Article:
Need to delete duplicate records

I was having problems with a table and I realized that there are some duplicate records that need to be deleted.
How do I do this if they are exact copies?

NY1S05000010 |1001             |10       |Spring Street
NY1S05000010 |1001             |10       |Spring Street

I need to get rid of the 2nd one.  The dupes are not all over the file.  In other words, It only happens occasionally.
How it happened is beyond me.

Is there a quick script that I could write to get rid of these?
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I ran into this once and followed the guidance of this article to resolve:

I would advise testing on a test table first and ensure the results are what you expect.  Another expert may be able to provide exact commands for your situation, but this should get you headed in the right direction.
Jim HornMicrosoft SQL Server Data DudeCommented:
Let me know how this grabs ya:  SQL Server Delete Duplicate Rows Solutions.

Applied to your example and tested on my SQL 2012 box...
IF OBJECT_ID('tempdb..#tmp') IS NOT NULL

CREATE TABLE #tmp (STOREKEY varchar(20), STORENUM int, BNMB int, STRT varchar(20))

   ('NY1S05000010', 1001, 10, 'Spring Street'), 
   ('NY1S05000010', 1001, 10, 'Spring Street'), -- a duplicate row
   ('TX1S05000010', 5963, 10, 'Main Street')  -- a row I just made up

-- Before removing the duplicates

-- Delete the duplicates
;with cte as (
FROM #tmp) 
FROM cte
WHERE row_number > 1

-- After removing the duplicates


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breeze351Author Commented:
Ok, I thought there might an easier way to do it.
I just write a record to a new table, if the key is there, I don't write.  When I'm done I no longer have dupes.

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breeze351Author Commented:
I've requested that this question be closed as follows:

Accepted answer: 0 points for breeze351's comment #a41763880

for the following reason:

I had already thought of it.  Thought there might be an easier way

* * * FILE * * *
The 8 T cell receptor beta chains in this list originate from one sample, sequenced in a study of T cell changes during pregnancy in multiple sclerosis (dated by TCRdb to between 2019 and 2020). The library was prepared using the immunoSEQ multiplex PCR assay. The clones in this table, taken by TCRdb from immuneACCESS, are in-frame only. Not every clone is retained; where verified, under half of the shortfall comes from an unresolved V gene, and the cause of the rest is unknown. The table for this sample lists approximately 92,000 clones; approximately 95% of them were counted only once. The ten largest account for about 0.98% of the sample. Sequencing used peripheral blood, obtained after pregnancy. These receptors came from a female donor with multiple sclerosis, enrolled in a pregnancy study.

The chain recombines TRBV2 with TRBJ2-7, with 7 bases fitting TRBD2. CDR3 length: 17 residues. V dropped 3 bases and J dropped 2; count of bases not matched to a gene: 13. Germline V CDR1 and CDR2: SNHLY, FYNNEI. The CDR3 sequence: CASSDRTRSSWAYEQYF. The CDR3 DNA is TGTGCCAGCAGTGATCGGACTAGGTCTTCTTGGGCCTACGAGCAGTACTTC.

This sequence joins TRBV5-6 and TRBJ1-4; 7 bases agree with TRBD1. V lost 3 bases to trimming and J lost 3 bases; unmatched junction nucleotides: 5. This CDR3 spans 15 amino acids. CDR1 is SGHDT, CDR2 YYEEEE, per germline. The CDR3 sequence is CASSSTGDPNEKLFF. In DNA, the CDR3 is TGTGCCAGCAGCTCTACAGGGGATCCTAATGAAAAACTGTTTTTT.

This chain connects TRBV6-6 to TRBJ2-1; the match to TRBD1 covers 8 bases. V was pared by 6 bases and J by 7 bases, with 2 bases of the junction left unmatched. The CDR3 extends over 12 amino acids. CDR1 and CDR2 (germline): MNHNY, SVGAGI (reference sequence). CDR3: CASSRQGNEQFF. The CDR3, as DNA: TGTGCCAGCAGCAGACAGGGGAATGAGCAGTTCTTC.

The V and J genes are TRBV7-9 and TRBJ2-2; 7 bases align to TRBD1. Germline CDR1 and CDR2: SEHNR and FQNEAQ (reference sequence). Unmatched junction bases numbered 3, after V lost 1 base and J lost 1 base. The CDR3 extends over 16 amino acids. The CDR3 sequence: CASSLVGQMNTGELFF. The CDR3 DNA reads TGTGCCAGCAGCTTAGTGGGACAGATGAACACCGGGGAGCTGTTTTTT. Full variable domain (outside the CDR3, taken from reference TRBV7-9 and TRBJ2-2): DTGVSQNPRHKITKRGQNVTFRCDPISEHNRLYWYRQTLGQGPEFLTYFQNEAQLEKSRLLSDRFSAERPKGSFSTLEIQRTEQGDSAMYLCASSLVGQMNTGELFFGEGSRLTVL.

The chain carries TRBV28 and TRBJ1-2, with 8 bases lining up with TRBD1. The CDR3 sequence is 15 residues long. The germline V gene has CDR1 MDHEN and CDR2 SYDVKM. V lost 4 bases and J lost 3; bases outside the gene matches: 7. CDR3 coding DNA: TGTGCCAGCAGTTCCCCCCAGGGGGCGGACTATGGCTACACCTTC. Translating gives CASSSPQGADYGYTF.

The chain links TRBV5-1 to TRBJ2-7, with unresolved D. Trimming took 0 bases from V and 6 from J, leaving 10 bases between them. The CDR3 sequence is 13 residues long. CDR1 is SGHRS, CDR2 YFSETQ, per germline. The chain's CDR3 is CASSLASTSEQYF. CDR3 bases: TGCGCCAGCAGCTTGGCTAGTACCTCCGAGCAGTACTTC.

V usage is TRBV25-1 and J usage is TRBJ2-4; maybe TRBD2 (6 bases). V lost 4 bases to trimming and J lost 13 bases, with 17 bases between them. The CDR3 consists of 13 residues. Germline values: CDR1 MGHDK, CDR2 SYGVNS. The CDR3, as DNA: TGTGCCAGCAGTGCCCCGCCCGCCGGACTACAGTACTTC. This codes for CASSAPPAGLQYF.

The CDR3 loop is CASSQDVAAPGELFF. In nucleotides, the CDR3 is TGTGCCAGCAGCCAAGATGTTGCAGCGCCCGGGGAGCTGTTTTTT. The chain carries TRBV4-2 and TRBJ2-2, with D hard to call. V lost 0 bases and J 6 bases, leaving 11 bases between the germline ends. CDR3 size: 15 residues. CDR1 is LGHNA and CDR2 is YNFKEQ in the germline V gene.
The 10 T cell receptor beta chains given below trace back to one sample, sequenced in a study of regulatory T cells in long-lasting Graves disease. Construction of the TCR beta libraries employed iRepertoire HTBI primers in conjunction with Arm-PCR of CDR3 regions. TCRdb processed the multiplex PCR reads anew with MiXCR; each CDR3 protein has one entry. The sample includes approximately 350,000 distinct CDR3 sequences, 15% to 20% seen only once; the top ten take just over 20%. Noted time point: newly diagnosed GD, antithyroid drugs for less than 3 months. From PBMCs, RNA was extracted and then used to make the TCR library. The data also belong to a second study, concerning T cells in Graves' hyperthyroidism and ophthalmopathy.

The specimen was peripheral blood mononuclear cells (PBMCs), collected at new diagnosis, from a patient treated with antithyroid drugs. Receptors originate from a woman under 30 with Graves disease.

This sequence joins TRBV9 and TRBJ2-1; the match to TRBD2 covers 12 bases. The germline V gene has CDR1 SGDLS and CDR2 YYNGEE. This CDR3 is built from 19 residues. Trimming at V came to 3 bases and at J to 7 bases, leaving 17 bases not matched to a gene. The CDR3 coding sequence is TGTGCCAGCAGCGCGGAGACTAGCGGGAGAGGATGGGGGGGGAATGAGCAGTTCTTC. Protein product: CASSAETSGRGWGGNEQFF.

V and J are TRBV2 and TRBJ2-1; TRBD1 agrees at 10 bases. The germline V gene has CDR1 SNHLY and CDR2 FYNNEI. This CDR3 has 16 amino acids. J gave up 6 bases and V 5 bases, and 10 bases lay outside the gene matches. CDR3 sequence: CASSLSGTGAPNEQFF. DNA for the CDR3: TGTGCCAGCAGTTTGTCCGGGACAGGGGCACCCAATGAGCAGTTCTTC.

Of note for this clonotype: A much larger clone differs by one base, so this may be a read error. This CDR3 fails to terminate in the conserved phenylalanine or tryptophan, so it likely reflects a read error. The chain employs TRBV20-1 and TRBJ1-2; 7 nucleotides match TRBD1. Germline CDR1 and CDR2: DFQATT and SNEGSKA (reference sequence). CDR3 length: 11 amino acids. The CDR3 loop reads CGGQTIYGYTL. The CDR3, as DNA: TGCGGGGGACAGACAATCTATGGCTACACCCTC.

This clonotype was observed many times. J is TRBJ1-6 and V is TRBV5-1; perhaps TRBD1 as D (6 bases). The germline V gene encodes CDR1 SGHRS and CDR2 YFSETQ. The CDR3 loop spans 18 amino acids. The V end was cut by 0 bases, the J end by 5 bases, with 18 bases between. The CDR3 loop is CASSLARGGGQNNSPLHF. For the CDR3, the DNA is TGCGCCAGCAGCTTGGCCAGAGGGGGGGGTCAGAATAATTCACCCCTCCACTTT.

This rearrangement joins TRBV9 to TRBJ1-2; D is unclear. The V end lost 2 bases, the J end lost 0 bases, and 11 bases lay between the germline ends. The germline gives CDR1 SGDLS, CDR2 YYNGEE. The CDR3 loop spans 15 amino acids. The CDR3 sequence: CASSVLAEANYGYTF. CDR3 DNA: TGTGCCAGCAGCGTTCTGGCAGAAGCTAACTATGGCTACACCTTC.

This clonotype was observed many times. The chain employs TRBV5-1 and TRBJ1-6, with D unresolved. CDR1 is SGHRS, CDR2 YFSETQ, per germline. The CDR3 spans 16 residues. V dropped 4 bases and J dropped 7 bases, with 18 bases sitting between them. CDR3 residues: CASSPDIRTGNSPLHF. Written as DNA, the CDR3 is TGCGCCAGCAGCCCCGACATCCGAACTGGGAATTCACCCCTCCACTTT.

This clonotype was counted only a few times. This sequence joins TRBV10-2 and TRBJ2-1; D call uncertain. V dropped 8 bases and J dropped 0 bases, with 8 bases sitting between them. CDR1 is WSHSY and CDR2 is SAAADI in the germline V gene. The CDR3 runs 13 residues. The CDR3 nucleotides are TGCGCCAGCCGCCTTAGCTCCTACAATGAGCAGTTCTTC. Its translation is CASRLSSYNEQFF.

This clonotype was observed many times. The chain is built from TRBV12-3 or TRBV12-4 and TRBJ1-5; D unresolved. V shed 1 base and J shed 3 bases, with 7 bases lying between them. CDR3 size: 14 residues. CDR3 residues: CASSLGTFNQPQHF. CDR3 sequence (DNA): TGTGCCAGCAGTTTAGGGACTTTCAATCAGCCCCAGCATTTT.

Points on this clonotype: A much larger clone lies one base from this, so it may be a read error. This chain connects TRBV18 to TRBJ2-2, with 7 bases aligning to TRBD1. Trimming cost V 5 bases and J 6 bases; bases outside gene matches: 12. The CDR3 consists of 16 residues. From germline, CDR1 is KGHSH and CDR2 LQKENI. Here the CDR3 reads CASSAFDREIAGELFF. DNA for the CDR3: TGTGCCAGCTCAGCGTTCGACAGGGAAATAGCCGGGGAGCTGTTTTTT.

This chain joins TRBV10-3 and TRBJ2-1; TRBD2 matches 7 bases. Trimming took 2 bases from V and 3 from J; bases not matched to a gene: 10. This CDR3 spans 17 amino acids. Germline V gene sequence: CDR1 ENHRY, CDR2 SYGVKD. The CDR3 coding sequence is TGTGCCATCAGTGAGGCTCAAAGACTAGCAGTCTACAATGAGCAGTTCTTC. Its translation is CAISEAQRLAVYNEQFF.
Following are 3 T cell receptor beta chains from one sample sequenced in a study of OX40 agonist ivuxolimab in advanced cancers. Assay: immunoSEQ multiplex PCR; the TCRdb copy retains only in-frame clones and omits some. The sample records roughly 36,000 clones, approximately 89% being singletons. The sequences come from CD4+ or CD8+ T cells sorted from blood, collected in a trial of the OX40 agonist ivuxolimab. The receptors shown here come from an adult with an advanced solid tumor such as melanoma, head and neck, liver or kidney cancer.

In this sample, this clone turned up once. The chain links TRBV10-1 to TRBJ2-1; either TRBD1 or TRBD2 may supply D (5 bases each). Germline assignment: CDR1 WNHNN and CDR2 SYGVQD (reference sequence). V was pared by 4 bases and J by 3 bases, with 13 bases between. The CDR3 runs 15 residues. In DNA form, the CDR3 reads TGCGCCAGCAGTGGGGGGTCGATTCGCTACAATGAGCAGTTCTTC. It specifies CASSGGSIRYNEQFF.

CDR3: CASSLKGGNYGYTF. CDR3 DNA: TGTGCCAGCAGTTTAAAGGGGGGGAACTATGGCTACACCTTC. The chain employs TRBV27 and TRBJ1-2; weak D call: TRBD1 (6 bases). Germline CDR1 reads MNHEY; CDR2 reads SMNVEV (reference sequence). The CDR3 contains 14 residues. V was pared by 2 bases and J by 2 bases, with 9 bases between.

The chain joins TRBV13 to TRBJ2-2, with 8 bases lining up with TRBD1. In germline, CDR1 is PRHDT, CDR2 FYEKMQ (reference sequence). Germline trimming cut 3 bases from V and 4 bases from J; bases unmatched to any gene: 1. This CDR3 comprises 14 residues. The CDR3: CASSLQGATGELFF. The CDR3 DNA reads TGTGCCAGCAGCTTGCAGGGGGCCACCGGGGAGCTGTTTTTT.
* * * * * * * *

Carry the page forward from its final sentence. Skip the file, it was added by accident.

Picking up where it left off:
Jim HornMicrosoft SQL Server Data DudeCommented:
>Ok, I thought there might an easier way to do it.
Once the records are in the table, that's as easy as it gets.

>I just write a record to a new table, if the key is there, I don't write.
To prevent this from happening before the write you can create a unique index on the four columns, but there are other considerations in play such as memory, speed of insert/update, graceful way to handle violations, etc. that may not make this practical.

Another possibility is a trigger on the table to check inserts and updates, but if you're not comfortable with these then I'd recommend against them as it's added overhead.
Mark WillsTopic AdvisorCommented:
>> How it happened is beyond me.

A couple of possibilities :
1) There is a unique identifier as a key
2) There is no unique index
3) unlikely, but possible that an ALTER TABLE with NOCHECK has happened at some stage to disable constraints

Looking at the data, it would appear that storekey should be enough to make that the unique / primary key.

So, once you clean up the duplicates, it would be worthwhile to then create a unique index :
create unique index PK_STOREKEY on <your table name> (STOREKEY)

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or if STOREKEY is not nullable (if it is, the above code works), create a primary key
alter table <your table name> with nocheck add constraint PK_STOREKEY PRIMARY KEY (STOREKEY)

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Hope that helps a bit more with ways to avoid it happening again.
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